Friday, April 26, 2013

Patient vs. Pushy

This is another in the series of reflections which will juxtapose two values which are held by people serving as sport chaplains and character coaches around the world.

Patient vs. Pushy

The tension between being patient or being pushy in my role as a sport chaplain is constant. I regularly wonder if I’m being patient enough with people or if I would simply push a little harder, I might see more immediate results. Am I being too passive with this one? Am I coming close to being manipulative with that one? Should I be patient or pushy? I probably lean toward being more patient after 19 years in this role. Let’s consider some of the aspects of each.

• To be patient is to be respectful of the process God is using in drawing people’s hearts to Himself.

• To be pushy may be to manipulate rather than to trust God’s grace to lead.

• To be patient is to steadily appeal to people to follow Christ Jesus.

• To be pushy is to emotionally appeal to people to love God, now.

• To be patient is to communicate that trusting Christ is very important.

• To be pushy is to communicate that trusting Christ is very urgent.

• To be patient is to trust the Spirit of God.

• To be pushy is to trust one’s evangelistic method.

• To be patient is to affirm the importance of relationships based on trust.

• To be pushy is to affirm the importance of relationships based on compliance.

• To be patient is to focus on long-range results which are hard to quantify.

• To be pushy is to focus on immediate results which are easy to quantify.

I would encourage you to prefer patience to pushiness. Though you may squirm sometimes as you think, “If I just pressed a little harder, he would have prayed…” you’ll not be as likely to alienate those whom you serve. If you patiently wait for the Lord to draw them, He’ll bring them to you at just the right time and the wind of the Spirit will blow through your life and regenerate theirs. Jesus knew this and practiced it with Nicodemus in John chapter 3. Give it a read and then listen for the wind of the Spirit. “So it is with everyone who is born of the Spirit.”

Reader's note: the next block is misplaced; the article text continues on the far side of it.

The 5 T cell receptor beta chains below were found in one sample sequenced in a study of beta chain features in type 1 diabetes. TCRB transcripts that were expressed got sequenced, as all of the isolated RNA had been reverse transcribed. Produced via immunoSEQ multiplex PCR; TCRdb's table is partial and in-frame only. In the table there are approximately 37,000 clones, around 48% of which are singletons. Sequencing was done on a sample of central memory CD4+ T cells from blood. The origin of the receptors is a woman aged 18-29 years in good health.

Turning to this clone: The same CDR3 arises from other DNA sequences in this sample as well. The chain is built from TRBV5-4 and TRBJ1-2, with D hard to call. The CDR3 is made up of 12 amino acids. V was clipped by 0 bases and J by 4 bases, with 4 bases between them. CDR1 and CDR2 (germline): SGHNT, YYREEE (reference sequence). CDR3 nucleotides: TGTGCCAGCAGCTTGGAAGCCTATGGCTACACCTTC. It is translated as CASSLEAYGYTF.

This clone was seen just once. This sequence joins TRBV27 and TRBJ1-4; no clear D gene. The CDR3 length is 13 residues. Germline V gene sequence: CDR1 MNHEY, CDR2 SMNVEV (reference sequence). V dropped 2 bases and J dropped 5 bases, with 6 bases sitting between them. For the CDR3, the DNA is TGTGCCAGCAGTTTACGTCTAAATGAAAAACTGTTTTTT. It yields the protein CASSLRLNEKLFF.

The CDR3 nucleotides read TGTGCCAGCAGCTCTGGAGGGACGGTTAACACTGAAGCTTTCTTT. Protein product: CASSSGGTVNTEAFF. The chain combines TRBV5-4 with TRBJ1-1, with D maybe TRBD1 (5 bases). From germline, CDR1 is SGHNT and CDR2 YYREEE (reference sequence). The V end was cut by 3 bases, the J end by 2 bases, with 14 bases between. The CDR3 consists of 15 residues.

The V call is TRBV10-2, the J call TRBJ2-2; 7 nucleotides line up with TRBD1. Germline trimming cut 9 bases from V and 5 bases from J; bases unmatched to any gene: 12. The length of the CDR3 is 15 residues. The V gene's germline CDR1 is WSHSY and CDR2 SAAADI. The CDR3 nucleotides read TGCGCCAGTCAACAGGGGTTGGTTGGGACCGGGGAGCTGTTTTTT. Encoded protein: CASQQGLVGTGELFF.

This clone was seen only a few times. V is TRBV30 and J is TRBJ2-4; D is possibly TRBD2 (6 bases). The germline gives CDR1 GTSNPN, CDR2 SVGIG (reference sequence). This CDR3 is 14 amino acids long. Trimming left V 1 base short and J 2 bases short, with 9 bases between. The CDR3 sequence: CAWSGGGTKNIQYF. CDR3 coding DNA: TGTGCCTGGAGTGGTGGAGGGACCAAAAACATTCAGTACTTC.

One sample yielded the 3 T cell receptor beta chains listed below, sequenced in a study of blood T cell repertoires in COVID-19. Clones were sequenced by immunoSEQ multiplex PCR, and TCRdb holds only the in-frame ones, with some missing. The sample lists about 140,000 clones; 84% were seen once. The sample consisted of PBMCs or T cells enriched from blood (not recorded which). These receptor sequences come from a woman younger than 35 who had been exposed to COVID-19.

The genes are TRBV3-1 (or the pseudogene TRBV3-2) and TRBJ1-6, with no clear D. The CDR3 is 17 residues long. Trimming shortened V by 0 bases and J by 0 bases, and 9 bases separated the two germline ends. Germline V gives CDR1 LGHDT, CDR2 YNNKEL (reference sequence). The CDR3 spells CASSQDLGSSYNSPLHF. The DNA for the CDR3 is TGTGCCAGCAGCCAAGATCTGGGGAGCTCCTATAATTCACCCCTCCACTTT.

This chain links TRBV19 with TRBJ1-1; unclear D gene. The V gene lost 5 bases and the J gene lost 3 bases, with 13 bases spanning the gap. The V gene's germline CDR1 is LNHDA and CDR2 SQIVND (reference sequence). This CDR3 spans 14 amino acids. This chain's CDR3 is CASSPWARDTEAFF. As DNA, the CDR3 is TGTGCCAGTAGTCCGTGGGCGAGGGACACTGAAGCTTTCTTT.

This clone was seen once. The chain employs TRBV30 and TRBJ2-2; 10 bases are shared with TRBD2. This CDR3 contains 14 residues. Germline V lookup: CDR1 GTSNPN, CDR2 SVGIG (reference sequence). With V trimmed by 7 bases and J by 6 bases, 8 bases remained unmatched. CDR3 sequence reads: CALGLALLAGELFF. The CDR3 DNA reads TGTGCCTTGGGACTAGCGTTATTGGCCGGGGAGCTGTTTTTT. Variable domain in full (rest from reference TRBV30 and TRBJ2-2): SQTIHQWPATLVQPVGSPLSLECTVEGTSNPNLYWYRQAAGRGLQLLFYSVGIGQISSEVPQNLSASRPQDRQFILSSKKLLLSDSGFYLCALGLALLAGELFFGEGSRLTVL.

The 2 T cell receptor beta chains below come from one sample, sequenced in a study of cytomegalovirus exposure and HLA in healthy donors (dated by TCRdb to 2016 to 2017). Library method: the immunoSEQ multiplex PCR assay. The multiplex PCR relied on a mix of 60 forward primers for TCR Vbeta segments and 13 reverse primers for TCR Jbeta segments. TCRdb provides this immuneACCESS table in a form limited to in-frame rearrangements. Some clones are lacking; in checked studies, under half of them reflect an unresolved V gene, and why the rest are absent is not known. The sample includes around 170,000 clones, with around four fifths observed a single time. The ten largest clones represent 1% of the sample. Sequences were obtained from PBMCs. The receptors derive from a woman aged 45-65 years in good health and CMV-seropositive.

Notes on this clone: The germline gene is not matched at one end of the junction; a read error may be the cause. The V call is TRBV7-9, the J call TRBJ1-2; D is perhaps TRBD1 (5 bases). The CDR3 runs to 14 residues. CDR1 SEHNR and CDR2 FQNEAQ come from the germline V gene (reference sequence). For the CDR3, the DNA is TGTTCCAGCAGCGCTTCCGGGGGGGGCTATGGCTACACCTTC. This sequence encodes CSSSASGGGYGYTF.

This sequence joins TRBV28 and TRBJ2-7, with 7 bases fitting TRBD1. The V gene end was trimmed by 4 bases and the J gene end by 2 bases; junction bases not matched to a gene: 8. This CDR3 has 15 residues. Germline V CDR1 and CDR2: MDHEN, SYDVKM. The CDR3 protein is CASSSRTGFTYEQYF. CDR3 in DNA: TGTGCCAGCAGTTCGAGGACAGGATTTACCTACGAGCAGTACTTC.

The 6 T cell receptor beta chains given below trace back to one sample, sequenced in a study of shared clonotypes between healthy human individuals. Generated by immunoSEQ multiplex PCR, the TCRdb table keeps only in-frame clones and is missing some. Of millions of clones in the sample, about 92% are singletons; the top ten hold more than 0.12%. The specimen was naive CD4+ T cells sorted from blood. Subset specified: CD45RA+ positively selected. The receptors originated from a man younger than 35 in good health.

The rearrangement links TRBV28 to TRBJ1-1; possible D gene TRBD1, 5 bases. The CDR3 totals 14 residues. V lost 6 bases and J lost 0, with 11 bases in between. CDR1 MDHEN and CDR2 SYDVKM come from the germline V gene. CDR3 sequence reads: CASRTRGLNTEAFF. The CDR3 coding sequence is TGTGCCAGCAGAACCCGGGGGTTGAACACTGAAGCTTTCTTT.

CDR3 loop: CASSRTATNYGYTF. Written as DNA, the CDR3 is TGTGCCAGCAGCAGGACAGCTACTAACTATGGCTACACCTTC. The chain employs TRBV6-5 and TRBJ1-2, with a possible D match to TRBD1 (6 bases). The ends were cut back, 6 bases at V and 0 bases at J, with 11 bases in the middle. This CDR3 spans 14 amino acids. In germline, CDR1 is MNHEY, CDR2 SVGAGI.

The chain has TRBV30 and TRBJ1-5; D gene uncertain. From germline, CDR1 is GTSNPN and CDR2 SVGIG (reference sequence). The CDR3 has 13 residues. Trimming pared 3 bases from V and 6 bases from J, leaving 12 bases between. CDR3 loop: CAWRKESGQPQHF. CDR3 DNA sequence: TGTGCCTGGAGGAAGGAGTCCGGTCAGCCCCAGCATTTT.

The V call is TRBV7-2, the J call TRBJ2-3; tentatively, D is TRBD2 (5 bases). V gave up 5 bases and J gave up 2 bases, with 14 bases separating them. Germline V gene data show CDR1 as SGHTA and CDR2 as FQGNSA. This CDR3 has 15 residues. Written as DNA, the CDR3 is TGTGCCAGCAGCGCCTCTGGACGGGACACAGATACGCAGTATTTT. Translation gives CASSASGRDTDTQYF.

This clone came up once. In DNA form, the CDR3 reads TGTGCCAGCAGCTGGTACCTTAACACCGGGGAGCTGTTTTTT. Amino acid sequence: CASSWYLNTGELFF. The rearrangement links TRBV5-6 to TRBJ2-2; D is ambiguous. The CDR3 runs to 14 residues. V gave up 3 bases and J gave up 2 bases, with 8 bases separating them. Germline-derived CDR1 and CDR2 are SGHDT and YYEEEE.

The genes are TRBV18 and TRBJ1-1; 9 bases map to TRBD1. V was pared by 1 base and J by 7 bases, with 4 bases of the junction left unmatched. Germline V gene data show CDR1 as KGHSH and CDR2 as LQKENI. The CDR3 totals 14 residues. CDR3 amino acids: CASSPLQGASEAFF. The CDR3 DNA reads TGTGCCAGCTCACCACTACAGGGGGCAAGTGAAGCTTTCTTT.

Friday, April 19, 2013

Extravagant Love vs. Benign Tolerance

This is another in the series of reflections which will juxtapose two values which are held by people serving as sport chaplains and character coaches around the world.

Extravagant Love vs. Benign Tolerance

One of the values held in highest regard in US culture is “tolerance.” We are implored from every angle, in the media and in the schools that we must tolerate everything and everyone around us. This value is extolled as the highest form of human virtue and should be applied to not only ethnic and religious differences, but to every form of behavior and even to those engaged in foolish, abusive or self-abusing lifestyles. I beg to differ. Tolerance is simply too benign, too soft, too passive to be reflective of Christ Jesus’ Church. I believe He wants more from us than benign tolerance; He wants us to love people extravagantly. We who serve the men and women of sport are surrounded by many who are easy to love and others which we find at least distasteful and maybe even repulsive.

Here are some simple thoughts which contrast extravagant love and benign tolerance:

• Extravagant love takes risks for people. Benign tolerance is safe and secure as it keeps people at a distance.

• Extravagant love embraces people and their imperfections. Benign tolerance puts up with people we find distasteful or odd.

• Extravagant love is very costly as it pays the price to seek others’ best. Benign tolerance is cheap and requires little of the one tolerating the others.

• Extravagant love is active and seeks out those whom we love. Benign tolerance is passive and feels relieved when those tolerated are not around.

• Extravagant love expects the best from others and hopes persistently. Benign tolerance expects little from others and simply hopes to not be disappointed.